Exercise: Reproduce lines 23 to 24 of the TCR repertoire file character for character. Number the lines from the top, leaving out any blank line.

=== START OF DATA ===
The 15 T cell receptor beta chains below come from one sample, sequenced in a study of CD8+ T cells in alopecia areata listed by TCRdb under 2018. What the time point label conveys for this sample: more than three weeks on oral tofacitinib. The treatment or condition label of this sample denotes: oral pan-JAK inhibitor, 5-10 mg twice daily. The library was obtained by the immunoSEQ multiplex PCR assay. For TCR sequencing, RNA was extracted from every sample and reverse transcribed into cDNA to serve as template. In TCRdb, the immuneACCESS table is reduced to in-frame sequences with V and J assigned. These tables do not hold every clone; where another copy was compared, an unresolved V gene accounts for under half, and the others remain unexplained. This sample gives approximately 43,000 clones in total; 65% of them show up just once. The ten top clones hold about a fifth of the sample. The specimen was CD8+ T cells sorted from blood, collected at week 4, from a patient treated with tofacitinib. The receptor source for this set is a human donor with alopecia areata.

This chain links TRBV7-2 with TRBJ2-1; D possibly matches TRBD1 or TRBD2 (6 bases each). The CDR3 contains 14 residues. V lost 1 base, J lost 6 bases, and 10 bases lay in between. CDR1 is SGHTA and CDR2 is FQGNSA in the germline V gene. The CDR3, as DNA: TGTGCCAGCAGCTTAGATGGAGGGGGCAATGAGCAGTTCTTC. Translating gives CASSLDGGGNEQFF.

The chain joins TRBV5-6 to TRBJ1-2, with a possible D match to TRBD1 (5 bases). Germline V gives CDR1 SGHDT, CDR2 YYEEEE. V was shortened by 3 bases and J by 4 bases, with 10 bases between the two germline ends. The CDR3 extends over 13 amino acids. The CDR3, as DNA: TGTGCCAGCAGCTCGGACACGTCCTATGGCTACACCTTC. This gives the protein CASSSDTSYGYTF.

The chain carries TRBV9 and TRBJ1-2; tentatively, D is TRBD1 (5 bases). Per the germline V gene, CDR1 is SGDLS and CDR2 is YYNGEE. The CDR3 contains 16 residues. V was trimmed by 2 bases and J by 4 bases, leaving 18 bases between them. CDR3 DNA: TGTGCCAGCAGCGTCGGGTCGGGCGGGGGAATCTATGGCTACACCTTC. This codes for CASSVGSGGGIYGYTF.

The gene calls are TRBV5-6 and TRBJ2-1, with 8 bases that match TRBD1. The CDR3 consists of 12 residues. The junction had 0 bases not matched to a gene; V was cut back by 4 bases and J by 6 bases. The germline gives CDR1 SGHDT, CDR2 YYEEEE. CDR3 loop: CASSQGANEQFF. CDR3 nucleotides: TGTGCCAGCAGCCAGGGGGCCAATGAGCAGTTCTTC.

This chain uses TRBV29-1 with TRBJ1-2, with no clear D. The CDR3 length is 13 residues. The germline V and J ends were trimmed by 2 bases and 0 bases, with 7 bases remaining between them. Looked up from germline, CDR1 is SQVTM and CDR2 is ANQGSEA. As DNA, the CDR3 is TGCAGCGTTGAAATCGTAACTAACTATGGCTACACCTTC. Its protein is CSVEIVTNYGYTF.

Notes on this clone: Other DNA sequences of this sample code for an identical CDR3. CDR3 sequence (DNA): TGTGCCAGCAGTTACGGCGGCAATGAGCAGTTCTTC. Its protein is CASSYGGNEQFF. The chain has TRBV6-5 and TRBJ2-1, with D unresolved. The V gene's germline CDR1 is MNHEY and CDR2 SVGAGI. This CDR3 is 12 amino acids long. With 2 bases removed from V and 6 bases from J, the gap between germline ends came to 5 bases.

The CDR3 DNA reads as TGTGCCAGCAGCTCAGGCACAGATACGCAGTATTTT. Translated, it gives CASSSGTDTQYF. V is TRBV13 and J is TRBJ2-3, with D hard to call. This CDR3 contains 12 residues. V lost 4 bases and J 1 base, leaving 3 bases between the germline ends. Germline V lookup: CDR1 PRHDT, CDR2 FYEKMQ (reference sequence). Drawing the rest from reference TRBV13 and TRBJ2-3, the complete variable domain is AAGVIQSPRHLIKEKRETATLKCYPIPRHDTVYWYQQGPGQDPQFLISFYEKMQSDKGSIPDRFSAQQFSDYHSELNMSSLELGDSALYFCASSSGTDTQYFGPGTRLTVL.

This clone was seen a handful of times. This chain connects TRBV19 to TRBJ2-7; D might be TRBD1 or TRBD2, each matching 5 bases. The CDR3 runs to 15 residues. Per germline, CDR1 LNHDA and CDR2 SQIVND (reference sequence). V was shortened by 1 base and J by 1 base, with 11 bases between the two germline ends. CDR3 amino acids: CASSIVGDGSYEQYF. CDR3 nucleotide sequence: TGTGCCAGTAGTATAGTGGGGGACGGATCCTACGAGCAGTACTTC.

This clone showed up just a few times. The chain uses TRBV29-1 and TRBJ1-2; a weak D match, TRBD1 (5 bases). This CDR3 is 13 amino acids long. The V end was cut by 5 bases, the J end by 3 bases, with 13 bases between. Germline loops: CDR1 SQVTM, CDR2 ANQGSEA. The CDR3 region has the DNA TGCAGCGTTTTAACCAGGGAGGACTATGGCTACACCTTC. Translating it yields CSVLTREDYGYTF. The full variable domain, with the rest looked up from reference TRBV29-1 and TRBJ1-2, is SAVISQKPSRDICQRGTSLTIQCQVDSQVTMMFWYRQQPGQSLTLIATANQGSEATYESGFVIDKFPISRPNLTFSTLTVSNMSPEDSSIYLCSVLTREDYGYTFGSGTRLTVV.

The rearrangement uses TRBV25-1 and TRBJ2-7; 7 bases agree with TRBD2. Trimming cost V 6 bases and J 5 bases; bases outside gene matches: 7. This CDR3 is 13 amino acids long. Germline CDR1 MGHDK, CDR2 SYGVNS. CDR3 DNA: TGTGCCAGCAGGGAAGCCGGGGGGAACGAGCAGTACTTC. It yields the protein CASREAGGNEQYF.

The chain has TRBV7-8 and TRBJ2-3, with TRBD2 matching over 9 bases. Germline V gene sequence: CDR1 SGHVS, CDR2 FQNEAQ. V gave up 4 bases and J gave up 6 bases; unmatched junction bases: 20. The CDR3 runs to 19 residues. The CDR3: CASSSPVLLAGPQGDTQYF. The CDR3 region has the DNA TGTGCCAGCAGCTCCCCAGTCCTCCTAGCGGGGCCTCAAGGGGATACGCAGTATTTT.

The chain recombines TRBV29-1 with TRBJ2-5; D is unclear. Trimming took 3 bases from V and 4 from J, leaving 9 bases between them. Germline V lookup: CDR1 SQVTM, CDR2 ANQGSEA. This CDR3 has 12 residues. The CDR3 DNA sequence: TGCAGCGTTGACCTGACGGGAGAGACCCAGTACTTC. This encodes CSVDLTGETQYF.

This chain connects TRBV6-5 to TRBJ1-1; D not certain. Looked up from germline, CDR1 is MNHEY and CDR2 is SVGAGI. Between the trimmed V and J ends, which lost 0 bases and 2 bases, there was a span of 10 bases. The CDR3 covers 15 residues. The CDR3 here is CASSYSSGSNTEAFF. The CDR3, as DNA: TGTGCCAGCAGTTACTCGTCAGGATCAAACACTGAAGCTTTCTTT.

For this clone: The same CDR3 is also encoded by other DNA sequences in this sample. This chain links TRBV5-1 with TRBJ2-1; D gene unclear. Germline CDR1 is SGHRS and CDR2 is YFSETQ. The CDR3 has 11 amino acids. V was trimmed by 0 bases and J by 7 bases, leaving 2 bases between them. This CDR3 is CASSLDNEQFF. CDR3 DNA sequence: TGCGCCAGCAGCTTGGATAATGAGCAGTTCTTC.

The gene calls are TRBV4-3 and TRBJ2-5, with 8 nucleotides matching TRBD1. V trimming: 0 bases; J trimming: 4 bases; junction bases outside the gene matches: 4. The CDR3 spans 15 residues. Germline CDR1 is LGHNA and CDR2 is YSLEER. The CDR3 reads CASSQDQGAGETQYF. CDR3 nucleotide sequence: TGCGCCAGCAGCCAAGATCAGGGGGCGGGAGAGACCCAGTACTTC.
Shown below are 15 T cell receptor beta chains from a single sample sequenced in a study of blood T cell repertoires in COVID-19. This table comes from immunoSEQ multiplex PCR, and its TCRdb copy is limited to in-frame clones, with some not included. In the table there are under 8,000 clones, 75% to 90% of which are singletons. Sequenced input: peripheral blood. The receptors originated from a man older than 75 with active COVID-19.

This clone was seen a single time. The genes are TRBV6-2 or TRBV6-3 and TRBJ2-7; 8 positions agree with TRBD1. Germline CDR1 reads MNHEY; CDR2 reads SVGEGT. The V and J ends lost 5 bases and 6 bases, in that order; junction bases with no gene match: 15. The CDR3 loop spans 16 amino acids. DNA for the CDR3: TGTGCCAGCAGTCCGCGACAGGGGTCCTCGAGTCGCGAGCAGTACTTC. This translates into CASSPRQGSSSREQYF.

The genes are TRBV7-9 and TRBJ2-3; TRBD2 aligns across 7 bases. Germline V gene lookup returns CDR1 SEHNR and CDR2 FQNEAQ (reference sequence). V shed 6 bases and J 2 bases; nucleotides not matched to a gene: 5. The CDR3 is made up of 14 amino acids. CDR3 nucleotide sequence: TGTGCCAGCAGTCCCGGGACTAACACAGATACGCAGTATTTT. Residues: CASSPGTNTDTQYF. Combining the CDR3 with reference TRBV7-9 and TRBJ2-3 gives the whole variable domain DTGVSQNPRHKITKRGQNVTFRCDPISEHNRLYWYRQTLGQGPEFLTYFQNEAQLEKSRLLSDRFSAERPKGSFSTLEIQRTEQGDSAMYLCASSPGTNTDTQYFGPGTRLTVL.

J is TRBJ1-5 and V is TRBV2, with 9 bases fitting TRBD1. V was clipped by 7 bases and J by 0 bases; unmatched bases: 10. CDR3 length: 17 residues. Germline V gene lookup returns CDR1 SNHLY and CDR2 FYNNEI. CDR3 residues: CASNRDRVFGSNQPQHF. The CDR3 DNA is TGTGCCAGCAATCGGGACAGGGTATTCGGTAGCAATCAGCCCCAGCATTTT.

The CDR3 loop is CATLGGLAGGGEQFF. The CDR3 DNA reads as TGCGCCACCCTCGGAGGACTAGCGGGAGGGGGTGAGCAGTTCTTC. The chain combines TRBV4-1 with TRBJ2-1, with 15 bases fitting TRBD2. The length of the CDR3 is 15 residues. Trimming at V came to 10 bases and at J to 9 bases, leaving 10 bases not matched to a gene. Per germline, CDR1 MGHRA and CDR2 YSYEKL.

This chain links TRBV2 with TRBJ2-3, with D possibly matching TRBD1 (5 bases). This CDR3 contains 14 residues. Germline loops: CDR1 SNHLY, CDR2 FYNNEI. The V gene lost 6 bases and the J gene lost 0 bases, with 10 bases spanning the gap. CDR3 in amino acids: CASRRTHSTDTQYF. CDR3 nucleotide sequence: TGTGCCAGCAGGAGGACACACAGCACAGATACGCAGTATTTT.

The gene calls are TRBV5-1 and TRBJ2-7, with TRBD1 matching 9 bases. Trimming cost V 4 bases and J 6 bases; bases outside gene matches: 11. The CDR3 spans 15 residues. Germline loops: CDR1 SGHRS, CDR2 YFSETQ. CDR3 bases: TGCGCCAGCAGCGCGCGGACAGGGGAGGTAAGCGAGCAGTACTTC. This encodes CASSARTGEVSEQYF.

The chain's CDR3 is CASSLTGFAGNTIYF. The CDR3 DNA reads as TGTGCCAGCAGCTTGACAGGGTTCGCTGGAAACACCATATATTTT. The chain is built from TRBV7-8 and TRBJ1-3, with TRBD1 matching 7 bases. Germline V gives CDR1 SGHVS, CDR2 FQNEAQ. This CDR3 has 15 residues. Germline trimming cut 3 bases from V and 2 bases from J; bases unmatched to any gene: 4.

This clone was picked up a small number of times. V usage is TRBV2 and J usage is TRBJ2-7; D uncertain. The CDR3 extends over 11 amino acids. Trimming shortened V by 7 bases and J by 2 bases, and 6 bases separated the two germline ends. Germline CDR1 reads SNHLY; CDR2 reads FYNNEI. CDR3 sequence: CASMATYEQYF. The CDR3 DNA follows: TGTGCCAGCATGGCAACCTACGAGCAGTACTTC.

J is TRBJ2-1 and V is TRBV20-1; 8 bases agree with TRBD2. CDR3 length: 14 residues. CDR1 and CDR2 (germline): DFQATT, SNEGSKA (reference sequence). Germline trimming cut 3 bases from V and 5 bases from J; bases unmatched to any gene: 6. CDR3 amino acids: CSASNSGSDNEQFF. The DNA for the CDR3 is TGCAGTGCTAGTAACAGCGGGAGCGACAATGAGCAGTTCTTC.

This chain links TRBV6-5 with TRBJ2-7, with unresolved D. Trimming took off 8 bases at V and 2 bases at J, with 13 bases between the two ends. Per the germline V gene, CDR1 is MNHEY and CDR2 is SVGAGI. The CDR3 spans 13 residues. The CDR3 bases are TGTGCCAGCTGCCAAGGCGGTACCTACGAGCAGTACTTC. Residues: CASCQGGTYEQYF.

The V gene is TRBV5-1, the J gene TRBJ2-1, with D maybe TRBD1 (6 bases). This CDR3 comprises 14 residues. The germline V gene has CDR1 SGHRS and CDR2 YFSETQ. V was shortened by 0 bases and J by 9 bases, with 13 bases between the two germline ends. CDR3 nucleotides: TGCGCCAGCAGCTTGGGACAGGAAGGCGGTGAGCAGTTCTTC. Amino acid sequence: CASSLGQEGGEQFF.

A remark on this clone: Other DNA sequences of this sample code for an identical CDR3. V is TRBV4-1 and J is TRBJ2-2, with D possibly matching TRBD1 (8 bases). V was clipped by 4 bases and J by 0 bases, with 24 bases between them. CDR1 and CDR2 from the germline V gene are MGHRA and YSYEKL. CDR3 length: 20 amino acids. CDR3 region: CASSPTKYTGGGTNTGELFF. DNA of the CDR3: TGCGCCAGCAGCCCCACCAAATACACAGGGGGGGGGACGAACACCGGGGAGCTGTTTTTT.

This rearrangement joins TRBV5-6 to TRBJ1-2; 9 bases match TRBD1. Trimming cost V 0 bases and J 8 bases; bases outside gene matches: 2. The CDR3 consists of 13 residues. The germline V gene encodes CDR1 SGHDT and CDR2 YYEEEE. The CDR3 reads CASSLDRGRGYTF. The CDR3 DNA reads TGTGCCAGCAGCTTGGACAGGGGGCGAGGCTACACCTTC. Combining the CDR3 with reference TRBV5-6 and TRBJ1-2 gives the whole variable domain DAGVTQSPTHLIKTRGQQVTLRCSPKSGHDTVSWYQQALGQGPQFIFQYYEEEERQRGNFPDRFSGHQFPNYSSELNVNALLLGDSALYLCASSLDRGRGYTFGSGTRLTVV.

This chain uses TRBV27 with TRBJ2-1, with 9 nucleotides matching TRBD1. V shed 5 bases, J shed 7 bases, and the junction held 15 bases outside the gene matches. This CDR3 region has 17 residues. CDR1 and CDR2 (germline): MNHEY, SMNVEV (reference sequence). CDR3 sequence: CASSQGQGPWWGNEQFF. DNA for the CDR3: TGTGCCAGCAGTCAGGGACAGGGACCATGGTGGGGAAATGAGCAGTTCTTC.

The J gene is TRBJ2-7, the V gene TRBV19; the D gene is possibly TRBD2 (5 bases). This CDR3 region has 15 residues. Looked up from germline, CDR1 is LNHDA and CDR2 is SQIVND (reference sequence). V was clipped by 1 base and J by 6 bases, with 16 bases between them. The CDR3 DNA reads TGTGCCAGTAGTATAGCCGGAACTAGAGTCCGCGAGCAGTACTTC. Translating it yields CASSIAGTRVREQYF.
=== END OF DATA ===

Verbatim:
The gene calls are TRBV5-1 and TRBJ2-7, with TRBD1 matching 9 bases. Trimming cost V 4 bases and J 6 bases; bases outside gene matches: 11. The CDR3 spans 15 residues. Germline loops: CDR1 SGHRS, CDR2 YFSETQ. CDR3 bases: TGCGCCAGCAGCGCGCGGACAGGGGAGGTAAGCGAGCAGTACTTC. This encodes CASSARTGEVSEQYF.

The chain's CDR3 is CASSLTGFAGNTIYF. The CDR3 DNA reads as TGTGCCAGCAGCTTGACAGGGTTCGCTGGAAACACCATATATTTT. The chain is built from TRBV7-8 and TRBJ1-3, with TRBD1 matching 7 bases. Germline V gives CDR1 SGHVS, CDR2 FQNEAQ. This CDR3 has 15 residues. Germline trimming cut 3 bases from V and 2 bases from J; bases unmatched to any gene: 4.